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Rule 695a. Bond, and Bond in Divorce Case (1943)
No receiver shall be appointed with authority to take charge of property until the party applying therefor has filed with the clerk of the court a good and sufficient bond, to be approved by such clerk, payable to the defendant in the amount fixed by the court, conditioned for the payment of all damages and costs in such suit, in case it should be decided that such receiver was wrongfully appointed to take charge of such property. The amount of such bond shall be fixed at a sum sufficient to cover all such probable damages and costs. In a divorce case the court or judge, as a matter of discretion, may dispense with the necessity of a bond.
Source: New rule.
June 16, 1943, eff. Dec. 31, 1943.
(No. 127) Question: In an action to partition real property where the realty will not admit of a fair and equitable partition in kind and where the court, with the consent of both parties, appoints a receiver to sell the real property and where in the same action it is sought to partition personal property being furniture and fixtures used in the business building which is a part of the realty, is Rule 775 mandatory in requiring the "court to sell the personal property under execution and not through the receiver appointed to sell the real property, or is Rule 775 merely directory? In other words, does the district court have jurisdiction in the absence of objection by the parties at interest to direct the sale of personal property by the receiver appointed to sell the real property involved in the same litigation?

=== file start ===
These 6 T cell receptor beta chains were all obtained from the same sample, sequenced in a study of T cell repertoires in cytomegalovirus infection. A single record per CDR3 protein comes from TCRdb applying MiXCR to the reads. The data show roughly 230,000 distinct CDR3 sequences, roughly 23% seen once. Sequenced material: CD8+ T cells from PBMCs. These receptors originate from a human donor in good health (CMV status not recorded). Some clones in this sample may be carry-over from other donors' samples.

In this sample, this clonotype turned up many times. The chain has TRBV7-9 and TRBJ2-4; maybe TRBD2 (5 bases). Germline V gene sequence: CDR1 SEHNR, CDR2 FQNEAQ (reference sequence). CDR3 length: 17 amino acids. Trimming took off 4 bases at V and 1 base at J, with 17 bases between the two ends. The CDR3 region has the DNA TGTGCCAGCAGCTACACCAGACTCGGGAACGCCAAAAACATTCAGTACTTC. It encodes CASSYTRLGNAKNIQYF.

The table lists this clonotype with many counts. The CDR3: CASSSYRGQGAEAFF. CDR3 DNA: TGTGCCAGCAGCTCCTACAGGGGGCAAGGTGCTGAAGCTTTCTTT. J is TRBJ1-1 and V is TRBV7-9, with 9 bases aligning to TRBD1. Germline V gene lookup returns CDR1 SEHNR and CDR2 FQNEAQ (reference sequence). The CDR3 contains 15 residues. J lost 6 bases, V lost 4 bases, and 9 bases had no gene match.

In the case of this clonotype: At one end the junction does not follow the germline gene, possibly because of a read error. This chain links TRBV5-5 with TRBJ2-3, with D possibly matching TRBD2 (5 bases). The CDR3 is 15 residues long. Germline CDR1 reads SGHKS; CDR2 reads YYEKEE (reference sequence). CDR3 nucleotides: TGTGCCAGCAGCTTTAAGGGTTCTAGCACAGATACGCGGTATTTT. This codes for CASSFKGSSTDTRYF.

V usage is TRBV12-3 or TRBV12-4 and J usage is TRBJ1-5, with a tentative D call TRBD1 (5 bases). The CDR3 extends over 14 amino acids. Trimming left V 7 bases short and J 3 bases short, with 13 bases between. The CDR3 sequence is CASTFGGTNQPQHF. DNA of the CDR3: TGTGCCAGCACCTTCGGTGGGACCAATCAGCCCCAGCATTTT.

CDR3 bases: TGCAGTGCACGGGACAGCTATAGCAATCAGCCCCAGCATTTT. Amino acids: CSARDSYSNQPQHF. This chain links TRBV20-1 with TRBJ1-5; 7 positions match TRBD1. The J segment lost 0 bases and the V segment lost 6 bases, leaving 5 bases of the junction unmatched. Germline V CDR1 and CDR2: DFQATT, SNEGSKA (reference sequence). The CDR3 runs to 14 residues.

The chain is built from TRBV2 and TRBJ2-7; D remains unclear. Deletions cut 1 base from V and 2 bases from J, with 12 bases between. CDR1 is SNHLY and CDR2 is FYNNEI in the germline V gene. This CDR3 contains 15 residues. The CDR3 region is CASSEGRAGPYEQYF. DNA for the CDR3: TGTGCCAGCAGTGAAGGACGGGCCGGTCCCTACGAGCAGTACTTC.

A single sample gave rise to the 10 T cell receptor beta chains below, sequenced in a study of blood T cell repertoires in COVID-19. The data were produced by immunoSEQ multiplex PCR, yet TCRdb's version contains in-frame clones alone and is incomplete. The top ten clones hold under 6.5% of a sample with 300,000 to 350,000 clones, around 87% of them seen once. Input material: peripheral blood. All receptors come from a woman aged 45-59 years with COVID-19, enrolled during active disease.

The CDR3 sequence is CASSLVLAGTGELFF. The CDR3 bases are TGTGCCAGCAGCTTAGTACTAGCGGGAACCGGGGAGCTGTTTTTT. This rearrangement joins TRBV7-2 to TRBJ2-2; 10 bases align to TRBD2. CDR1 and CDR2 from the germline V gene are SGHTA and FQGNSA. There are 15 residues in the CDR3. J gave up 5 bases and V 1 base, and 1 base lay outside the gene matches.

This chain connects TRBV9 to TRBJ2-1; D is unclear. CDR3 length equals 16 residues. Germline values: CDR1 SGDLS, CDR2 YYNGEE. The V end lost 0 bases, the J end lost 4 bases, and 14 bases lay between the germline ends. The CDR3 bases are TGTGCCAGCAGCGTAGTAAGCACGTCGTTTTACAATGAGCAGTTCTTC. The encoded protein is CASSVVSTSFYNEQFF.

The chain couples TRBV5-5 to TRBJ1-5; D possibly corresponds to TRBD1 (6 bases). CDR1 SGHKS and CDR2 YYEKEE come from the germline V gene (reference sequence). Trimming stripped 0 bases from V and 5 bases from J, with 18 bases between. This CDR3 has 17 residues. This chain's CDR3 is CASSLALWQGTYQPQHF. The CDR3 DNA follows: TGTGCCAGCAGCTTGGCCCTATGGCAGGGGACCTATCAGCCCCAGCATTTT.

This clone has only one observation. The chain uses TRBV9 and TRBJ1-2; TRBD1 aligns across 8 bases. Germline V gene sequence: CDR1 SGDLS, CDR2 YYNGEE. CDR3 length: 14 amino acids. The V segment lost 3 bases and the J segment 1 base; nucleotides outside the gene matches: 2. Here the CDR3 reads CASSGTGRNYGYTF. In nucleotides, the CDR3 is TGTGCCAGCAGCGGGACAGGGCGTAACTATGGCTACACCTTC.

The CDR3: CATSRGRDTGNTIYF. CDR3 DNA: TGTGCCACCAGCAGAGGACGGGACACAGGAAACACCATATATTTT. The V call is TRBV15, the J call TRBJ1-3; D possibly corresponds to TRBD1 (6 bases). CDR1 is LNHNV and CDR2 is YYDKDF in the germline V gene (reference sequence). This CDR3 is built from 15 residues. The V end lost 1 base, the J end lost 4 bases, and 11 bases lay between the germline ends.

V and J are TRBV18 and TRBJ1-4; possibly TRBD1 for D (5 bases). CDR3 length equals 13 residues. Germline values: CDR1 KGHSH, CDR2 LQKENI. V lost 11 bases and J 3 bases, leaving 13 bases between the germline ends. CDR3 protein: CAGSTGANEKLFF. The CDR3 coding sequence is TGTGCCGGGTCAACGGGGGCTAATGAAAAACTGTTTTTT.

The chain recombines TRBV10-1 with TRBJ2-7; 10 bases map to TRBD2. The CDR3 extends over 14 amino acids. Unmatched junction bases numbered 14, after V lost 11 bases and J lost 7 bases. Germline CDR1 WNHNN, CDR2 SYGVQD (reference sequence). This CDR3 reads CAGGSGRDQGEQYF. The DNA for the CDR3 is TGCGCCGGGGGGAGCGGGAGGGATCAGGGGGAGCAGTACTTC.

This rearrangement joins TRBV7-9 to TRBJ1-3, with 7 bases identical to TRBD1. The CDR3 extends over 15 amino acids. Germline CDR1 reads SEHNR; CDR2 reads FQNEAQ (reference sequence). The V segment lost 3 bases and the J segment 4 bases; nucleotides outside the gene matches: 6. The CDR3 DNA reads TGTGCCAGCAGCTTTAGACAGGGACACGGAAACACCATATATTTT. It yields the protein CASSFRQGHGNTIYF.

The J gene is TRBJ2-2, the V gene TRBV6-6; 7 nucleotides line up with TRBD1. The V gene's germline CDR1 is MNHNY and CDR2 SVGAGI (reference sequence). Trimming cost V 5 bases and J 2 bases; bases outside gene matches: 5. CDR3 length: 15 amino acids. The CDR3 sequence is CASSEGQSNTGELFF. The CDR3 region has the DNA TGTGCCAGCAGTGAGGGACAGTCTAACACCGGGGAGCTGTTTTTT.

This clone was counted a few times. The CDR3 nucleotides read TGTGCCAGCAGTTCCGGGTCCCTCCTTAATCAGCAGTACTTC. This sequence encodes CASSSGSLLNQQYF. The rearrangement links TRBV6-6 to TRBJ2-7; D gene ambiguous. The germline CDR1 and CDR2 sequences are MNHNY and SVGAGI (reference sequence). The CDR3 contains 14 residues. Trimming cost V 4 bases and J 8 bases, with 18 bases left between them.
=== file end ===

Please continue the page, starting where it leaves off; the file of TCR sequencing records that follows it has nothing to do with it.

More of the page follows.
Answer: In our opinion the district court does have jurisdiction to direct the sale of the personal property by the receiver under the above circumstances.
The statutes giving the district court power to appoint receivers (Arts. 2293-2319) were not repealed by the Rules of Civil Procedure; and the rules themselves (Rules 695 and 695a) contemplate that receivers will be appointed to administer personal property as well as real estate. We feel that it is within the jurisdictional powers of the district court to order a sale of personal property through receivership.
Rule 775 does not purport to restrict the jurisdiction of the court. It provides a proper method of conducting the sale of personal property in partition proceedings, but it does not state that such method is exclusive of all others. Rule 776 expressly states that "no provision of the statutes or rules relating to partition shall ... preclude partition in any other manner authorized by the rules of equity ... " See Thomas v. Southwestern Settlement & Dev. Co., 132 Tex. 413, 123 S.W.2d 290 (1939) by Commission of Appeals. We feel that an order directing the sale to be made by the receiver would be valid and within the jurisdictional powers of the court under the circumstances stated in the question.
7 Tex. B.J. 281 (1944) reprinted in 8 Tex. B.J. 48 (1945).